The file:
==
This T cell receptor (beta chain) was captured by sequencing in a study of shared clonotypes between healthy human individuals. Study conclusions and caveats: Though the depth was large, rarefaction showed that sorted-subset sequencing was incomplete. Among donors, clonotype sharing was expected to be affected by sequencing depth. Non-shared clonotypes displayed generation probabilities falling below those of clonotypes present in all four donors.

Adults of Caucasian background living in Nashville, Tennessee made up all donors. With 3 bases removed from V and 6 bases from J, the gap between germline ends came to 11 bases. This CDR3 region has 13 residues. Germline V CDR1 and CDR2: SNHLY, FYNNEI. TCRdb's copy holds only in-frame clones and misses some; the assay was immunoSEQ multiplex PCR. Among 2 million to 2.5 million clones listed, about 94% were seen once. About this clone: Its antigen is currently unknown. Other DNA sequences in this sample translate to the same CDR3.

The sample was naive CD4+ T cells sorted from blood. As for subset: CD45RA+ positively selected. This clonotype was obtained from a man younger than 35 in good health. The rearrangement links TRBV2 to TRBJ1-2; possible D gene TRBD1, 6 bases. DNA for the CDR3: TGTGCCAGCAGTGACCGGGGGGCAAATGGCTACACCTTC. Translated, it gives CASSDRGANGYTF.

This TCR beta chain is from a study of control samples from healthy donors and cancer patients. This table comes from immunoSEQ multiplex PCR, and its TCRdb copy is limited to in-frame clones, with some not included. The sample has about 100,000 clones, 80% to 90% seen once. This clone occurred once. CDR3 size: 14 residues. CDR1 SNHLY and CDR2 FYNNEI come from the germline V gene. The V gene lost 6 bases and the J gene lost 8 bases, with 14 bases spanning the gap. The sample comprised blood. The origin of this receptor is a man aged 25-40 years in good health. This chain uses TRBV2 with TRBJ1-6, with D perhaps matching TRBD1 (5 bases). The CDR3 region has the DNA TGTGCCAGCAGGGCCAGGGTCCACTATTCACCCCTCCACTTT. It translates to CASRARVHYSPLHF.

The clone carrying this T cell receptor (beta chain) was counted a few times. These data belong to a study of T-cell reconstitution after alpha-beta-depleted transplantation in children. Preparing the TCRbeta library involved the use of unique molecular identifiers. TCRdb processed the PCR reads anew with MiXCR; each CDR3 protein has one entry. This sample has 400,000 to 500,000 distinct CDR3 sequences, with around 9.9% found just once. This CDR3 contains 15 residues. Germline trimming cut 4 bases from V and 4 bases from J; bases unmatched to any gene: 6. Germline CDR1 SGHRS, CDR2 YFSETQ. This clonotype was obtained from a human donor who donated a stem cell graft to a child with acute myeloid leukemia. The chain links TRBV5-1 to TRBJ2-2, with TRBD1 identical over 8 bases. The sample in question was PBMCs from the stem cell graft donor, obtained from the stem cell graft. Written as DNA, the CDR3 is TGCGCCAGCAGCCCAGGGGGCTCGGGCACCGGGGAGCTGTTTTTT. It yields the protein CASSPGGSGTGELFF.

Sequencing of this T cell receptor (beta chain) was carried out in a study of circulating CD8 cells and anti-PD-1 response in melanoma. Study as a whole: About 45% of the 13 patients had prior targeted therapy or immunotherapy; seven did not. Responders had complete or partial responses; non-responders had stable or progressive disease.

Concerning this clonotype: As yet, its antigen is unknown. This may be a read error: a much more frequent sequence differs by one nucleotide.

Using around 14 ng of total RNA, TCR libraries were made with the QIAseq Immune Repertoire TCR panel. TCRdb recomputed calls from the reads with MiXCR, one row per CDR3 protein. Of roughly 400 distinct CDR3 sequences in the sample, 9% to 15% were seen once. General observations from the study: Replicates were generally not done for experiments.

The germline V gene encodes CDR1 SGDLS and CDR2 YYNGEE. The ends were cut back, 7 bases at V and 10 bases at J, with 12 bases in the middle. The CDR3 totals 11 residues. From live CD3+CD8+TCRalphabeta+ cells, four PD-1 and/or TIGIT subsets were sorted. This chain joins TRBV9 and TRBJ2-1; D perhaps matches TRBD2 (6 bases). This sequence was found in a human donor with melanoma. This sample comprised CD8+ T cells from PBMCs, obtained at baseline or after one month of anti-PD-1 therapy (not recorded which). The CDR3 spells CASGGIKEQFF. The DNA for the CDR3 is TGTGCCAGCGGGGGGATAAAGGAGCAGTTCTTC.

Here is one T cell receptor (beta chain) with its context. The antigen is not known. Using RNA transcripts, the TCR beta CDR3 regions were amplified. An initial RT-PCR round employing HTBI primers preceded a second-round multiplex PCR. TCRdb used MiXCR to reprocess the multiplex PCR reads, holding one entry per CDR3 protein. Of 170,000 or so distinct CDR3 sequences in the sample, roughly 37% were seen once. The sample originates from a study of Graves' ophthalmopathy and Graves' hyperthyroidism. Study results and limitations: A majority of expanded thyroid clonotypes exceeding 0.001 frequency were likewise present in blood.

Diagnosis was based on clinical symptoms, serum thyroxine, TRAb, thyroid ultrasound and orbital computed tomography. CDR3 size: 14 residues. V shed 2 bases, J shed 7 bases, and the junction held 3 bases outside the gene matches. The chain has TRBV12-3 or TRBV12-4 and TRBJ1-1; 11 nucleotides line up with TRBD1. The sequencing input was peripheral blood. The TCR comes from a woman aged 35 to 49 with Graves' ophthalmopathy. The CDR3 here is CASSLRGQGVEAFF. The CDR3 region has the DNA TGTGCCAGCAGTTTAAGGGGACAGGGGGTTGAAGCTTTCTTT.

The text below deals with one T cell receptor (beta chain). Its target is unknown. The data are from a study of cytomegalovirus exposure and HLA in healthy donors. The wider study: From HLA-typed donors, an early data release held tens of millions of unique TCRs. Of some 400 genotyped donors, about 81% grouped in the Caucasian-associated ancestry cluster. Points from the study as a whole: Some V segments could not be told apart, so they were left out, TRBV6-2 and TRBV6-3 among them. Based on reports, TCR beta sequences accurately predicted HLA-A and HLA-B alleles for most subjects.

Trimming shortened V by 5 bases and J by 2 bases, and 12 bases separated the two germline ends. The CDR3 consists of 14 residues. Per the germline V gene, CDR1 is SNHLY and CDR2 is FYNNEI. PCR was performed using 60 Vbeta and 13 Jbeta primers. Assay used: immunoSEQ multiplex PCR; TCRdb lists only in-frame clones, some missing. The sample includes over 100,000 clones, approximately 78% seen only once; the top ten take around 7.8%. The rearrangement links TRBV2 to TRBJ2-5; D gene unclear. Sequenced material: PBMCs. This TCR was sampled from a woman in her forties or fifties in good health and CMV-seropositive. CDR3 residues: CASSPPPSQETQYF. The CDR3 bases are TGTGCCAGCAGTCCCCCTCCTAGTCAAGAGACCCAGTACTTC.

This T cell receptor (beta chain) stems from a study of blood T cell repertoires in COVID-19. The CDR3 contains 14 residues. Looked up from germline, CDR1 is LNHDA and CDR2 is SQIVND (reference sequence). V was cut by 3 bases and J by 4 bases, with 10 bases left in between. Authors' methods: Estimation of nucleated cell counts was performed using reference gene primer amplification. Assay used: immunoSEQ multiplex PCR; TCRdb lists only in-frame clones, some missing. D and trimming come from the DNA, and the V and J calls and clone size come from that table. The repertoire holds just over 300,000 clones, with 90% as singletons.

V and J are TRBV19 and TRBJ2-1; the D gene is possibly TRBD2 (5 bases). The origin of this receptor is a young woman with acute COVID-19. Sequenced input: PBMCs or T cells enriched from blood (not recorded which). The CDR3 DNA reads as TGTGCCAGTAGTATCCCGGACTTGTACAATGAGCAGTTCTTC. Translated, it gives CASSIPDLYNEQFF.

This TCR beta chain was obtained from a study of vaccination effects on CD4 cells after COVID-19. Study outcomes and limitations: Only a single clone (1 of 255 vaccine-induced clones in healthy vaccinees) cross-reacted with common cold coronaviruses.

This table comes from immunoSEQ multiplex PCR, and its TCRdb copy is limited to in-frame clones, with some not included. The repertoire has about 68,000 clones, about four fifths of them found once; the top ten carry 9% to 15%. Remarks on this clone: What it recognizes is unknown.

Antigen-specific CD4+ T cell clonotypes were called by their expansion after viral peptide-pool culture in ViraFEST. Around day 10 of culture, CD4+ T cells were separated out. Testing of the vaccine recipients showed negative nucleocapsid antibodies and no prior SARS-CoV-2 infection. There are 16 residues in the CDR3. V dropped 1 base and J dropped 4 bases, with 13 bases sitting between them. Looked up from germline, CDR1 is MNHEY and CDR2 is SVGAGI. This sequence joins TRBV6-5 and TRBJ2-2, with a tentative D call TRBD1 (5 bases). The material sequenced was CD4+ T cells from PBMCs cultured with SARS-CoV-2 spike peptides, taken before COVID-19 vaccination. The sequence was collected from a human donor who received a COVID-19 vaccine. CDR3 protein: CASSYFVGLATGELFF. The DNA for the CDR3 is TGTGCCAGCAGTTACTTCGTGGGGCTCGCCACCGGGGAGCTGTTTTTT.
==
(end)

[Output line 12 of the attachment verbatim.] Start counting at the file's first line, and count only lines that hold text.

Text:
The text below deals with one T cell receptor (beta chain). Its target is unknown. The data are from a study of cytomegalovirus exposure and HLA in healthy donors. The wider study: From HLA-typed donors, an early data release held tens of millions of unique TCRs. Of some 400 genotyped donors, about 81% grouped in the Caucasian-associated ancestry cluster. Points from the study as a whole: Some V segments could not be told apart, so they were left out, TRBV6-2 and TRBV6-3 among them. Based on reports, TCR beta sequences accurately predicted HLA-A and HLA-B alleles for most subjects.